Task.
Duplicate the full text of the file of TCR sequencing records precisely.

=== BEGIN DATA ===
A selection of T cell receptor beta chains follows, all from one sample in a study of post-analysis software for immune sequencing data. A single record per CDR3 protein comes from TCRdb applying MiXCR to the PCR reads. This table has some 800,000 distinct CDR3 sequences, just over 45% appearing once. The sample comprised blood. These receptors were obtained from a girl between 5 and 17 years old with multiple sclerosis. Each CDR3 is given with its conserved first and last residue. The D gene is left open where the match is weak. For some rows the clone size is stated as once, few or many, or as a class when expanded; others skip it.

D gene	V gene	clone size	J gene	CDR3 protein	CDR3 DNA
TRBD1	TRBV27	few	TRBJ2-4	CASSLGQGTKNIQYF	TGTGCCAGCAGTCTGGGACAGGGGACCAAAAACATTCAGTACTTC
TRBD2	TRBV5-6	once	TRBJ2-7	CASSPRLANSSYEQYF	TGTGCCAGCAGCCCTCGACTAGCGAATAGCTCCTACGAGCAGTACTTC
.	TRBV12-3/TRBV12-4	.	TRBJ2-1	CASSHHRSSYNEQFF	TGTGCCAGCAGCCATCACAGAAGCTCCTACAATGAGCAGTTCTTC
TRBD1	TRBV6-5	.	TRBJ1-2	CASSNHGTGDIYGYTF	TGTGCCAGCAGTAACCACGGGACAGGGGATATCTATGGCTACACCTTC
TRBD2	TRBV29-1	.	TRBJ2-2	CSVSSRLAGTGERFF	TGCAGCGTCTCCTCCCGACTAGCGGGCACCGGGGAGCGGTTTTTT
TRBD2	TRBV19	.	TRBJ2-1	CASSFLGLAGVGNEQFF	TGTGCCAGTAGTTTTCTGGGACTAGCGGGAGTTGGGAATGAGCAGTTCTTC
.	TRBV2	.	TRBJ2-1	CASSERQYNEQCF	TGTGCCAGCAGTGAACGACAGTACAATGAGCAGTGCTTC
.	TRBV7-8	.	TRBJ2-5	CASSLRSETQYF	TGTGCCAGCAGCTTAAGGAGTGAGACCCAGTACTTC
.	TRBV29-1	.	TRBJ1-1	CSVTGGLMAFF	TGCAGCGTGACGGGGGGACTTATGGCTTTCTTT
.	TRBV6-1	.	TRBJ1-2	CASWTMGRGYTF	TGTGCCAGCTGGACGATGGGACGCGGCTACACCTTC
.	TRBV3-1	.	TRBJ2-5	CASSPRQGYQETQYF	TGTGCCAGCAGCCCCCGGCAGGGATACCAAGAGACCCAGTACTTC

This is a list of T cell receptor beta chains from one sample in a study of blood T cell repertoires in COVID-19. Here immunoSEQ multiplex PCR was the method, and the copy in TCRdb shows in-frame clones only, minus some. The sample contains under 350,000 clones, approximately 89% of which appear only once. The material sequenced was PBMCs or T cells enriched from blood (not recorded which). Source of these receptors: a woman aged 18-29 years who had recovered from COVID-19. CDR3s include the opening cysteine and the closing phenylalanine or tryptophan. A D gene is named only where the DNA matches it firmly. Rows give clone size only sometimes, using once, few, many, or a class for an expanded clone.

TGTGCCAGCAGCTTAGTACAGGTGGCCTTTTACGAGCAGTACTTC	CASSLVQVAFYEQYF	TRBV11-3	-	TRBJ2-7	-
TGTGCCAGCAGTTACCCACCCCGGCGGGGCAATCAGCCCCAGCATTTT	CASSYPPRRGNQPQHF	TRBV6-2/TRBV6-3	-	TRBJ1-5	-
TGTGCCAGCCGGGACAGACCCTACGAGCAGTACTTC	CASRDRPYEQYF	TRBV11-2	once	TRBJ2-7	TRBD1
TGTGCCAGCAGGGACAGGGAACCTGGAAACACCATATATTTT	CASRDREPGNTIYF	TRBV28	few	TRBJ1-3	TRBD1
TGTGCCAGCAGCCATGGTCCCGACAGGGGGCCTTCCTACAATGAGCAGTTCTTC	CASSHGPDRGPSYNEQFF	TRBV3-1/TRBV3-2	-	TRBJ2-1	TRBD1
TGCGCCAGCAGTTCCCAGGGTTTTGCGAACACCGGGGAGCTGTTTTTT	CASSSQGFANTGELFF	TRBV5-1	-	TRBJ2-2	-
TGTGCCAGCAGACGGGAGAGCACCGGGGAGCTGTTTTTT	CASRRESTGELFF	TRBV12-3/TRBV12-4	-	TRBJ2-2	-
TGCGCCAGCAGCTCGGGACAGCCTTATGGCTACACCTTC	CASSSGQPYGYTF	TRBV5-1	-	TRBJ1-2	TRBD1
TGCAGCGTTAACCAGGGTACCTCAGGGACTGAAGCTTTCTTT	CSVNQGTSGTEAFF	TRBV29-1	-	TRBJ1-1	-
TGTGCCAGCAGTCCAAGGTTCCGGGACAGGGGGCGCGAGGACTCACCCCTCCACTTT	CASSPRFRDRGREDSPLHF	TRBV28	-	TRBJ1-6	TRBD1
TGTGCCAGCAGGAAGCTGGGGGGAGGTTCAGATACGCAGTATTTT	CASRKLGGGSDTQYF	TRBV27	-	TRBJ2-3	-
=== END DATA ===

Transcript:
A selection of T cell receptor beta chains follows, all from one sample in a study of post-analysis software for immune sequencing data. A single record per CDR3 protein comes from TCRdb applying MiXCR to the PCR reads. This table has some 800,000 distinct CDR3 sequences, just over 45% appearing once. The sample comprised blood. These receptors were obtained from a girl between 5 and 17 years old with multiple sclerosis. Each CDR3 is given with its conserved first and last residue. The D gene is left open where the match is weak. For some rows the clone size is stated as once, few or many, or as a class when expanded; others skip it.

D gene	V gene	clone size	J gene	CDR3 protein	CDR3 DNA
TRBD1	TRBV27	few	TRBJ2-4	CASSLGQGTKNIQYF	TGTGCCAGCAGTCTGGGACAGGGGACCAAAAACATTCAGTACTTC
TRBD2	TRBV5-6	once	TRBJ2-7	CASSPRLANSSYEQYF	TGTGCCAGCAGCCCTCGACTAGCGAATAGCTCCTACGAGCAGTACTTC
.	TRBV12-3/TRBV12-4	.	TRBJ2-1	CASSHHRSSYNEQFF	TGTGCCAGCAGCCATCACAGAAGCTCCTACAATGAGCAGTTCTTC
TRBD1	TRBV6-5	.	TRBJ1-2	CASSNHGTGDIYGYTF	TGTGCCAGCAGTAACCACGGGACAGGGGATATCTATGGCTACACCTTC
TRBD2	TRBV29-1	.	TRBJ2-2	CSVSSRLAGTGERFF	TGCAGCGTCTCCTCCCGACTAGCGGGCACCGGGGAGCGGTTTTTT
TRBD2	TRBV19	.	TRBJ2-1	CASSFLGLAGVGNEQFF	TGTGCCAGTAGTTTTCTGGGACTAGCGGGAGTTGGGAATGAGCAGTTCTTC
.	TRBV2	.	TRBJ2-1	CASSERQYNEQCF	TGTGCCAGCAGTGAACGACAGTACAATGAGCAGTGCTTC
.	TRBV7-8	.	TRBJ2-5	CASSLRSETQYF	TGTGCCAGCAGCTTAAGGAGTGAGACCCAGTACTTC
.	TRBV29-1	.	TRBJ1-1	CSVTGGLMAFF	TGCAGCGTGACGGGGGGACTTATGGCTTTCTTT
.	TRBV6-1	.	TRBJ1-2	CASWTMGRGYTF	TGTGCCAGCTGGACGATGGGACGCGGCTACACCTTC
.	TRBV3-1	.	TRBJ2-5	CASSPRQGYQETQYF	TGTGCCAGCAGCCCCCGGCAGGGATACCAAGAGACCCAGTACTTC

This is a list of T cell receptor beta chains from one sample in a study of blood T cell repertoires in COVID-19. Here immunoSEQ multiplex PCR was the method, and the copy in TCRdb shows in-frame clones only, minus some. The sample contains under 350,000 clones, approximately 89% of which appear only once. The material sequenced was PBMCs or T cells enriched from blood (not recorded which). Source of these receptors: a woman aged 18-29 years who had recovered from COVID-19. CDR3s include the opening cysteine and the closing phenylalanine or tryptophan. A D gene is named only where the DNA matches it firmly. Rows give clone size only sometimes, using once, few, many, or a class for an expanded clone.

TGTGCCAGCAGCTTAGTACAGGTGGCCTTTTACGAGCAGTACTTC	CASSLVQVAFYEQYF	TRBV11-3	-	TRBJ2-7	-
TGTGCCAGCAGTTACCCACCCCGGCGGGGCAATCAGCCCCAGCATTTT	CASSYPPRRGNQPQHF	TRBV6-2/TRBV6-3	-	TRBJ1-5	-
TGTGCCAGCCGGGACAGACCCTACGAGCAGTACTTC	CASRDRPYEQYF	TRBV11-2	once	TRBJ2-7	TRBD1
TGTGCCAGCAGGGACAGGGAACCTGGAAACACCATATATTTT	CASRDREPGNTIYF	TRBV28	few	TRBJ1-3	TRBD1
TGTGCCAGCAGCCATGGTCCCGACAGGGGGCCTTCCTACAATGAGCAGTTCTTC	CASSHGPDRGPSYNEQFF	TRBV3-1/TRBV3-2	-	TRBJ2-1	TRBD1
TGCGCCAGCAGTTCCCAGGGTTTTGCGAACACCGGGGAGCTGTTTTTT	CASSSQGFANTGELFF	TRBV5-1	-	TRBJ2-2	-
TGTGCCAGCAGACGGGAGAGCACCGGGGAGCTGTTTTTT	CASRRESTGELFF	TRBV12-3/TRBV12-4	-	TRBJ2-2	-
TGCGCCAGCAGCTCGGGACAGCCTTATGGCTACACCTTC	CASSSGQPYGYTF	TRBV5-1	-	TRBJ1-2	TRBD1
TGCAGCGTTAACCAGGGTACCTCAGGGACTGAAGCTTTCTTT	CSVNQGTSGTEAFF	TRBV29-1	-	TRBJ1-1	-
TGTGCCAGCAGTCCAAGGTTCCGGGACAGGGGGCGCGAGGACTCACCCCTCCACTTT	CASSPRFRDRGREDSPLHF	TRBV28	-	TRBJ1-6	TRBD1
TGTGCCAGCAGGAAGCTGGGGGGAGGTTCAGATACGCAGTATTTT	CASRKLGGGSDTQYF	TRBV27	-	TRBJ2-3	-